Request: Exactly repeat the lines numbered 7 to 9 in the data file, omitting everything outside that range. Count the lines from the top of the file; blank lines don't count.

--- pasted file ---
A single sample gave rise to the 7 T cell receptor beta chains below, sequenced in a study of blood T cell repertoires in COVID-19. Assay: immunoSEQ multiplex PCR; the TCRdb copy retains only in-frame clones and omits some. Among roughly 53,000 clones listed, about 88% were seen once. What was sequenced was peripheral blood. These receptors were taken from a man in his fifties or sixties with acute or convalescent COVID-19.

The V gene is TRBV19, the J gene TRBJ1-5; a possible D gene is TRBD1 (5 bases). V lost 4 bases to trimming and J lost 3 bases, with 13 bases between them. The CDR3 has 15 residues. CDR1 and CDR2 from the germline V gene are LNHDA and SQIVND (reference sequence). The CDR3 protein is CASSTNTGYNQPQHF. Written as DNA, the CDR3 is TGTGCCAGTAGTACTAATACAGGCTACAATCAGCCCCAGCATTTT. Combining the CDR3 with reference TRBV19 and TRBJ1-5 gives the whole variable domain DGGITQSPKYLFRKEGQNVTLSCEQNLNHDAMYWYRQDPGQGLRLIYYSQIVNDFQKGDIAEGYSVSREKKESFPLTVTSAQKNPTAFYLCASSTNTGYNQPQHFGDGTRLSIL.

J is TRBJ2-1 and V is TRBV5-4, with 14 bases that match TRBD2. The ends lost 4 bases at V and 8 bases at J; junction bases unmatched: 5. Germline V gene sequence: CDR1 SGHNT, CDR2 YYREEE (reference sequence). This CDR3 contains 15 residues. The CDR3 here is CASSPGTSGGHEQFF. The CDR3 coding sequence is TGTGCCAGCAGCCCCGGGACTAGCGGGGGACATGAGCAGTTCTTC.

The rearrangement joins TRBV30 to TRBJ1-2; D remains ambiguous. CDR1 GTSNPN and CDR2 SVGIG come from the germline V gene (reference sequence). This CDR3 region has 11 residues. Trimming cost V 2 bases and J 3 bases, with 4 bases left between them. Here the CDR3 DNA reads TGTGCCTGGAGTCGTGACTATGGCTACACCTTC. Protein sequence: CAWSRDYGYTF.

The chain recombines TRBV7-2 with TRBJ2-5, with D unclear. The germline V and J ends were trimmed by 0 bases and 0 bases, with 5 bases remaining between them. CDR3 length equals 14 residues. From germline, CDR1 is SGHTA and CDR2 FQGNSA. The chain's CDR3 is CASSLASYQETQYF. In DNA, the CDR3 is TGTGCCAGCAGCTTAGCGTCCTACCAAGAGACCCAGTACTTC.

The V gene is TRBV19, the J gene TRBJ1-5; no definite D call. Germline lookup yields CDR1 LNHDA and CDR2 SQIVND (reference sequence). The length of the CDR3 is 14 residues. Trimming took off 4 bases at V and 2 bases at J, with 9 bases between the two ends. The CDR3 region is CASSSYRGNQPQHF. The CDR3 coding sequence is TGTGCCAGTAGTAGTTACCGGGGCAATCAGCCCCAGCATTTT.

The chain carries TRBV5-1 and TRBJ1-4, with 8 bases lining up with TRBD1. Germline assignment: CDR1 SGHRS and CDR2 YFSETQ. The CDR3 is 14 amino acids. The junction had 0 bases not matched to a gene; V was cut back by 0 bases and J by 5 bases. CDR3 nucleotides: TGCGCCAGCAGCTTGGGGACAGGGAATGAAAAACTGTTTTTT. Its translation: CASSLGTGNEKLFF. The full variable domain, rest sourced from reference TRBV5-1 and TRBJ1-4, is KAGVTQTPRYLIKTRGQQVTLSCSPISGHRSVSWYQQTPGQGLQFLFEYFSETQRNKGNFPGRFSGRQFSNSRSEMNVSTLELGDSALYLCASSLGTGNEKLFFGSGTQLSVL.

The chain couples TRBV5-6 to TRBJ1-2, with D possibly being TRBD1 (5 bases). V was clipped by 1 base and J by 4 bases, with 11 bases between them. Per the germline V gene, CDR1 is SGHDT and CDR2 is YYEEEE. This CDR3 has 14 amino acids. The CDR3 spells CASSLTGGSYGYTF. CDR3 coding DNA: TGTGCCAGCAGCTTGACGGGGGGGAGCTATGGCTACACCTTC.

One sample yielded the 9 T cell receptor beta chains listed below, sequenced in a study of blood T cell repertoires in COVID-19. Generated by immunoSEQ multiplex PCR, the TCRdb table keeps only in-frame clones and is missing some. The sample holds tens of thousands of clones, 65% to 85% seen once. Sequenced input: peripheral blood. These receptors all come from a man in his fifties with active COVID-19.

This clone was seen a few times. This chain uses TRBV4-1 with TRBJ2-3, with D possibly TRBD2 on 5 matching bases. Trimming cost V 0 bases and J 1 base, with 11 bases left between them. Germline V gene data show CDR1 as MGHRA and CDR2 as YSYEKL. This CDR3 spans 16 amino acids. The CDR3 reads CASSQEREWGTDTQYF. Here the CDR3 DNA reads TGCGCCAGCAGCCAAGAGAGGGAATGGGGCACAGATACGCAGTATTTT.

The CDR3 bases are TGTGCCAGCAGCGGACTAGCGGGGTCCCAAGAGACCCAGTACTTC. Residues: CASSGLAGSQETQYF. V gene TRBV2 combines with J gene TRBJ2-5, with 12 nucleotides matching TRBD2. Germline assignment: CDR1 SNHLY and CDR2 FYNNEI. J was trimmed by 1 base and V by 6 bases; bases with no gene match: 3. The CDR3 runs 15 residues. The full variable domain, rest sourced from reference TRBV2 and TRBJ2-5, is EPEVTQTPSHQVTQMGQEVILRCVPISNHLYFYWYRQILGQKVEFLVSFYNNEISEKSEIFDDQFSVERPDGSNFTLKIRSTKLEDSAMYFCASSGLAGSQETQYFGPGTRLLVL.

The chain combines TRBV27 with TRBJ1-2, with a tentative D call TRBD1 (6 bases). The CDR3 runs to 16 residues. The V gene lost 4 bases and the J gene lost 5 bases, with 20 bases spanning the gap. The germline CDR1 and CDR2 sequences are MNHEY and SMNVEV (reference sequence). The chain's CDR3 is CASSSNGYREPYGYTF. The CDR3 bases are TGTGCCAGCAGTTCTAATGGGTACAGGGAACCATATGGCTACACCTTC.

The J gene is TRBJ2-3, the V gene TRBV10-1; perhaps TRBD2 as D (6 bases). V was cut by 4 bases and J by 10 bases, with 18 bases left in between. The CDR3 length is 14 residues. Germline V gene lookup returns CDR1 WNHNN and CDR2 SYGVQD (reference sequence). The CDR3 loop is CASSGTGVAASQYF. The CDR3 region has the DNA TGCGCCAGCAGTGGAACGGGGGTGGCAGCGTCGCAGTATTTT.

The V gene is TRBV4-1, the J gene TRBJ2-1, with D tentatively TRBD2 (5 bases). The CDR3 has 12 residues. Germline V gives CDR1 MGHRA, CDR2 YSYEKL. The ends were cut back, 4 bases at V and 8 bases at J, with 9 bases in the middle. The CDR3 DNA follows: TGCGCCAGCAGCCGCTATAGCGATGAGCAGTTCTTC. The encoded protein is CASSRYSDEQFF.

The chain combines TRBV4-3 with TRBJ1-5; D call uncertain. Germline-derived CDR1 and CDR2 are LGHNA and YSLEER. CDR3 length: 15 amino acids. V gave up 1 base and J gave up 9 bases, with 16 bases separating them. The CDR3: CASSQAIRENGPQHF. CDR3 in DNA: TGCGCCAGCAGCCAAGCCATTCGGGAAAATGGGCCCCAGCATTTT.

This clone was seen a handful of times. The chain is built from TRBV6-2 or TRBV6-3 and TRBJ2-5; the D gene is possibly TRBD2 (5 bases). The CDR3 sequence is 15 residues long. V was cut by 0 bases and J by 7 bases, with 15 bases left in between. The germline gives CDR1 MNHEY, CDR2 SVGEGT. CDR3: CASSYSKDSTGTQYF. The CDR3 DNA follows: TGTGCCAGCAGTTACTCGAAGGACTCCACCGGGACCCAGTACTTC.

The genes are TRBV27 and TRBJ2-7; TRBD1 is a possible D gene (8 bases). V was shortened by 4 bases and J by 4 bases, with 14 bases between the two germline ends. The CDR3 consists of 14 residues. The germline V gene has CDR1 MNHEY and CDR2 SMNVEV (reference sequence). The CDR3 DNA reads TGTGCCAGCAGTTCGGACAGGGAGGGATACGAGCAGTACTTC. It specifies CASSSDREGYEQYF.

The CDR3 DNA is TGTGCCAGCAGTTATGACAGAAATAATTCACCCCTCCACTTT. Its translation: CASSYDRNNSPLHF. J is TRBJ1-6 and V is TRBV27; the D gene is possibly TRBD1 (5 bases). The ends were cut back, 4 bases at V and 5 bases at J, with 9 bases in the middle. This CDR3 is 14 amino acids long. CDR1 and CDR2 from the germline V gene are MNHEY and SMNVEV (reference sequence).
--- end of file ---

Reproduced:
The chain carries TRBV5-1 and TRBJ1-4, with 8 bases lining up with TRBD1. Germline assignment: CDR1 SGHRS and CDR2 YFSETQ. The CDR3 is 14 amino acids. The junction had 0 bases not matched to a gene; V was cut back by 0 bases and J by 5 bases. CDR3 nucleotides: TGCGCCAGCAGCTTGGGGACAGGGAATGAAAAACTGTTTTTT. Its translation: CASSLGTGNEKLFF. The full variable domain, rest sourced from reference TRBV5-1 and TRBJ1-4, is KAGVTQTPRYLIKTRGQQVTLSCSPISGHRSVSWYQQTPGQGLQFLFEYFSETQRNKGNFPGRFSGRQFSNSRSEMNVSTLELGDSALYLCASSLGTGNEKLFFGSGTQLSVL.

The chain couples TRBV5-6 to TRBJ1-2, with D possibly being TRBD1 (5 bases). V was clipped by 1 base and J by 4 bases, with 11 bases between them. Per the germline V gene, CDR1 is SGHDT and CDR2 is YYEEEE. This CDR3 has 14 amino acids. The CDR3 spells CASSLTGGSYGYTF. CDR3 coding DNA: TGTGCCAGCAGCTTGACGGGGGGGAGCTATGGCTACACCTTC.

One sample yielded the 9 T cell receptor beta chains listed below, sequenced in a study of blood T cell repertoires in COVID-19. Generated by immunoSEQ multiplex PCR, the TCRdb table keeps only in-frame clones and is missing some. The sample holds tens of thousands of clones, 65% to 85% seen once. Sequenced input: peripheral blood. These receptors all come from a man in his fifties with active COVID-19.